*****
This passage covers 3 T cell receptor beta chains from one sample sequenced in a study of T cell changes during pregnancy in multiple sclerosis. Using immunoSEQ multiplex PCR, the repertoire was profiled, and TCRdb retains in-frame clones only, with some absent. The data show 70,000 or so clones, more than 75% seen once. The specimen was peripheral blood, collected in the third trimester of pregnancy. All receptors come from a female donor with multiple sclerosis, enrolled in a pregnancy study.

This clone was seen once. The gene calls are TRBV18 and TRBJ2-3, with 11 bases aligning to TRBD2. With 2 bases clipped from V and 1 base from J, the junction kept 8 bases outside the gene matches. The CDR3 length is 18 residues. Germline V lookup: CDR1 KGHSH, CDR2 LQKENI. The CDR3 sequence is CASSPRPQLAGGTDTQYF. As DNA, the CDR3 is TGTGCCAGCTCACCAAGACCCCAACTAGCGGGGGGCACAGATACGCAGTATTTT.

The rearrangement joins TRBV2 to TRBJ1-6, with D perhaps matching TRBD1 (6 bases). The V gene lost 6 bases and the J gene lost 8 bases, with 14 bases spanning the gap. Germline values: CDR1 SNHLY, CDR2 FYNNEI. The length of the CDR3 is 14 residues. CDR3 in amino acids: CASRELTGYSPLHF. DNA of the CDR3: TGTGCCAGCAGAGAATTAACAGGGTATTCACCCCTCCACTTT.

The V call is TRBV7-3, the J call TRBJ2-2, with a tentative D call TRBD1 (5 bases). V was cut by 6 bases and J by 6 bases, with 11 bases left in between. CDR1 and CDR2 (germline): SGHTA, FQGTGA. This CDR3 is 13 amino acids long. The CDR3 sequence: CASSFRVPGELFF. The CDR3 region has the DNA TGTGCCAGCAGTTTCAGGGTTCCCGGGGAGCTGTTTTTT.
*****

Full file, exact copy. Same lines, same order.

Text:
This passage covers 3 T cell receptor beta chains from one sample sequenced in a study of T cell changes during pregnancy in multiple sclerosis. Using immunoSEQ multiplex PCR, the repertoire was profiled, and TCRdb retains in-frame clones only, with some absent. The data show 70,000 or so clones, more than 75% seen once. The specimen was peripheral blood, collected in the third trimester of pregnancy. All receptors come from a female donor with multiple sclerosis, enrolled in a pregnancy study.

This clone was seen once. The gene calls are TRBV18 and TRBJ2-3, with 11 bases aligning to TRBD2. With 2 bases clipped from V and 1 base from J, the junction kept 8 bases outside the gene matches. The CDR3 length is 18 residues. Germline V lookup: CDR1 KGHSH, CDR2 LQKENI. The CDR3 sequence is CASSPRPQLAGGTDTQYF. As DNA, the CDR3 is TGTGCCAGCTCACCAAGACCCCAACTAGCGGGGGGCACAGATACGCAGTATTTT.

The rearrangement joins TRBV2 to TRBJ1-6, with D perhaps matching TRBD1 (6 bases). The V gene lost 6 bases and the J gene lost 8 bases, with 14 bases spanning the gap. Germline values: CDR1 SNHLY, CDR2 FYNNEI. The length of the CDR3 is 14 residues. CDR3 in amino acids: CASRELTGYSPLHF. DNA of the CDR3: TGTGCCAGCAGAGAATTAACAGGGTATTCACCCCTCCACTTT.

The V call is TRBV7-3, the J call TRBJ2-2, with a tentative D call TRBD1 (5 bases). V was cut by 6 bases and J by 6 bases, with 11 bases left in between. CDR1 and CDR2 (germline): SGHTA, FQGTGA. This CDR3 is 13 amino acids long. The CDR3 sequence: CASSFRVPGELFF. The CDR3 region has the DNA TGTGCCAGCAGTTTCAGGGTTCCCGGGGAGCTGTTTTTT.